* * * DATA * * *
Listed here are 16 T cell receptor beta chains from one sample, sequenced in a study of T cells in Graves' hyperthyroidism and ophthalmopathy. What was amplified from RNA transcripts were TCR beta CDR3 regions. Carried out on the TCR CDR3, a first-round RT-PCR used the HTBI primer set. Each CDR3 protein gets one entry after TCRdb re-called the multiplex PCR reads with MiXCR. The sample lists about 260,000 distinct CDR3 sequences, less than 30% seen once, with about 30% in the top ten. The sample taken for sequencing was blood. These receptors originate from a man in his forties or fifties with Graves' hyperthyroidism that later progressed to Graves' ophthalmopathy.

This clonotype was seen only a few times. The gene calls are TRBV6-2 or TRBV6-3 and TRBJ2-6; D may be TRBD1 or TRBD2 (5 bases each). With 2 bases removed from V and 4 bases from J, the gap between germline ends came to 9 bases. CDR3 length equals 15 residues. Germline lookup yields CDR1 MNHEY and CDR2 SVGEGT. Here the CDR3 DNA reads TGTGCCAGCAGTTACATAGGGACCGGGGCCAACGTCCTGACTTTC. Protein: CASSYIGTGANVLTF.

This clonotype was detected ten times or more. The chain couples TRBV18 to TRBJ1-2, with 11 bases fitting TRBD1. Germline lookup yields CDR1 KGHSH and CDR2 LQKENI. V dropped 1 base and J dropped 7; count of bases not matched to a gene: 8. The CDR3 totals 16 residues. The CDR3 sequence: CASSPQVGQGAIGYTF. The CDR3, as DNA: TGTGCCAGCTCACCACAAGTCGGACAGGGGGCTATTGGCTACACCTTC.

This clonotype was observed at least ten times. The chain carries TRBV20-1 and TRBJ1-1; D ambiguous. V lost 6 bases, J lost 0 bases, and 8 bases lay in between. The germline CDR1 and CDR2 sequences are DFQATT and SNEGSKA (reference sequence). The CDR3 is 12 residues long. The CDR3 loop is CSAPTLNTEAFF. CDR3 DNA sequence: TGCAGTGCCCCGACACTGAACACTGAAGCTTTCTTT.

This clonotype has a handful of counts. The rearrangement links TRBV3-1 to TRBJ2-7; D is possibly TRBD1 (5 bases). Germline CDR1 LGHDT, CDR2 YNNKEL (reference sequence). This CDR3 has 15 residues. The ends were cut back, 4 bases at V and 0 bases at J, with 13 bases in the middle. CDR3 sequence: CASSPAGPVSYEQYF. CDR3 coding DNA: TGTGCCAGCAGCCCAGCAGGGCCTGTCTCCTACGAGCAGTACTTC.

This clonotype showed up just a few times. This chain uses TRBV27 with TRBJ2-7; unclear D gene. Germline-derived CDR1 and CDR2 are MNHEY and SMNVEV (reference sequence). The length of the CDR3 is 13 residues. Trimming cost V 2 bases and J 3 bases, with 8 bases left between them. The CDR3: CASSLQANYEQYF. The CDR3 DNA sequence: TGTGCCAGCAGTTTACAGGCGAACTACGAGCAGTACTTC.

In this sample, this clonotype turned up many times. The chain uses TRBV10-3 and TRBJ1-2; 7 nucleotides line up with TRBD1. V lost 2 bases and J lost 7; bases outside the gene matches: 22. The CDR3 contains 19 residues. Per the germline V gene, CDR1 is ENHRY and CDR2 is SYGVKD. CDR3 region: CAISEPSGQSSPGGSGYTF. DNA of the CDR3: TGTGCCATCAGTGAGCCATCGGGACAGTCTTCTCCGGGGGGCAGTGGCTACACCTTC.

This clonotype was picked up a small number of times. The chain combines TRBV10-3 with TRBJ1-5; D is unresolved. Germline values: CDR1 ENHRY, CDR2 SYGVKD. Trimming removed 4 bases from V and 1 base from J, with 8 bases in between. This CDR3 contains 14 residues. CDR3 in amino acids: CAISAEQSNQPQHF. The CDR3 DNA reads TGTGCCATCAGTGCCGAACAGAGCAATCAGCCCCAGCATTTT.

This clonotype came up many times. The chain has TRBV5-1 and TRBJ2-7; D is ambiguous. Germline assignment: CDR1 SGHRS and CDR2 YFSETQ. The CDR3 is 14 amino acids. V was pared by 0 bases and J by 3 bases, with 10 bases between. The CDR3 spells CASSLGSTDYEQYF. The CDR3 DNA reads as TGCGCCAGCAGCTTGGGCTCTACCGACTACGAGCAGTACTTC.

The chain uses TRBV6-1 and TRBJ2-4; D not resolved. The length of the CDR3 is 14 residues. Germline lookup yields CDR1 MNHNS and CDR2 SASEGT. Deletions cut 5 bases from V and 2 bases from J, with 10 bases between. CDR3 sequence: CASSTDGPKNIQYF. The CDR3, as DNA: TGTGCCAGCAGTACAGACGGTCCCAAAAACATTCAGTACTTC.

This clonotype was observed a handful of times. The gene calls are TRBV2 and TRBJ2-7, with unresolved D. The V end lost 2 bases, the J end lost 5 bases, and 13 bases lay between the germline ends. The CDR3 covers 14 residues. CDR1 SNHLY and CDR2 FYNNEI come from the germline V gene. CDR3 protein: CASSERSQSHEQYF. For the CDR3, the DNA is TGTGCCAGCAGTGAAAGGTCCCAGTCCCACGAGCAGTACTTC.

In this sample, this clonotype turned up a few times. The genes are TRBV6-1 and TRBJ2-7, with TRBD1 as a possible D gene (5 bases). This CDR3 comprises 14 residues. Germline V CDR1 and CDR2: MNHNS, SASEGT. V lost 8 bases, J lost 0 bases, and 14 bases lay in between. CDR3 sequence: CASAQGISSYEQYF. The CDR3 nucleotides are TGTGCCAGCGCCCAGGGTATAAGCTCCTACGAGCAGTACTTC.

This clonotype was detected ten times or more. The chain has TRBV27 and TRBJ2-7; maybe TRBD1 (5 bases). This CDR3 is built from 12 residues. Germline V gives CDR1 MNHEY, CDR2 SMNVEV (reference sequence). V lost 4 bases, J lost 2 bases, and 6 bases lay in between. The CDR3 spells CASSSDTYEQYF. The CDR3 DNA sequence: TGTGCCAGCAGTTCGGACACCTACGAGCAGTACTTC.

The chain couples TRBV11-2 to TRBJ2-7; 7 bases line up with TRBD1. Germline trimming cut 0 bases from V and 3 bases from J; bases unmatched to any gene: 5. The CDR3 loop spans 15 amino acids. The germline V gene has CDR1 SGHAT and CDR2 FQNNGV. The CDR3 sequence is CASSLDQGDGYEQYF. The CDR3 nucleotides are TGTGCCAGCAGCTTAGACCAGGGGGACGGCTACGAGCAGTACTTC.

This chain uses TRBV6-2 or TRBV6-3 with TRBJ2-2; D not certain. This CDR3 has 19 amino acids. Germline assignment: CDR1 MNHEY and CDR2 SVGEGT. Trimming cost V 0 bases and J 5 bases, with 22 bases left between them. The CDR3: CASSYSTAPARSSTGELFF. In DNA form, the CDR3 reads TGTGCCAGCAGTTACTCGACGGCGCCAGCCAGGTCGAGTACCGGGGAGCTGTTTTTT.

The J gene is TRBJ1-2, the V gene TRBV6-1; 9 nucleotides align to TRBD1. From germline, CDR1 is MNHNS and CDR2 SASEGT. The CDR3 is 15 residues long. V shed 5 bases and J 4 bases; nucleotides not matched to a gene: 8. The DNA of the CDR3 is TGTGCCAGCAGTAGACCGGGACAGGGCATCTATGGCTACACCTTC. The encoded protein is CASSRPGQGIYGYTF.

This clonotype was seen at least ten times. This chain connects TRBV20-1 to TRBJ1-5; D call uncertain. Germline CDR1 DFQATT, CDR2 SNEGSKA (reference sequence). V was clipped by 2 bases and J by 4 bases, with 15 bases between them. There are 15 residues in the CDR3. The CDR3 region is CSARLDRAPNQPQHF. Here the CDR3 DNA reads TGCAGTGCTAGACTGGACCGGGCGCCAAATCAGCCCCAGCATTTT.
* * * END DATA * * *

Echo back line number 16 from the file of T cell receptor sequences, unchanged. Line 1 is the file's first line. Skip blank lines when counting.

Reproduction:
The J gene is TRBJ1-2, the V gene TRBV6-1; 9 nucleotides align to TRBD1. From germline, CDR1 is MNHNS and CDR2 SASEGT. The CDR3 is 15 residues long. V shed 5 bases and J 4 bases; nucleotides not matched to a gene: 8. The DNA of the CDR3 is TGTGCCAGCAGTAGACCGGGACAGGGCATCTATGGCTACACCTTC. The encoded protein is CASSRPGQGIYGYTF.